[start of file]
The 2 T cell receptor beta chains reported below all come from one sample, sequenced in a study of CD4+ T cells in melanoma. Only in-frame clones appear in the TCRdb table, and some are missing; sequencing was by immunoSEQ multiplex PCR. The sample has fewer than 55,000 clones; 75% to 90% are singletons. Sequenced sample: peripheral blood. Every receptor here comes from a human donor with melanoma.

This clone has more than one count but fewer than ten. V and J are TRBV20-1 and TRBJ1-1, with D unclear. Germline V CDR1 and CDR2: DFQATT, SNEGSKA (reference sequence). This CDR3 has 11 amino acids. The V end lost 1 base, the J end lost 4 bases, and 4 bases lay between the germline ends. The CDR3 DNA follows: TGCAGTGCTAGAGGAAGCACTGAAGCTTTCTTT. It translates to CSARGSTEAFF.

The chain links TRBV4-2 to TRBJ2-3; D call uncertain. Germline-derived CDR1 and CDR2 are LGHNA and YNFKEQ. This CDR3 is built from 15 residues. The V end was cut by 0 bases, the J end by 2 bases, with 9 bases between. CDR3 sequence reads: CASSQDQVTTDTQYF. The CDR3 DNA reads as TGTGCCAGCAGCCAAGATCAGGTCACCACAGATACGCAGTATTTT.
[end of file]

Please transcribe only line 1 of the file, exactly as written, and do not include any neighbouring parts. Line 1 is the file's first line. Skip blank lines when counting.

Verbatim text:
The 2 T cell receptor beta chains reported below all come from one sample, sequenced in a study of CD4+ T cells in melanoma. Only in-frame clones appear in the TCRdb table, and some are missing; sequencing was by immunoSEQ multiplex PCR. The sample has fewer than 55,000 clones; 75% to 90% are singletons. Sequenced sample: peripheral blood. Every receptor here comes from a human donor with melanoma.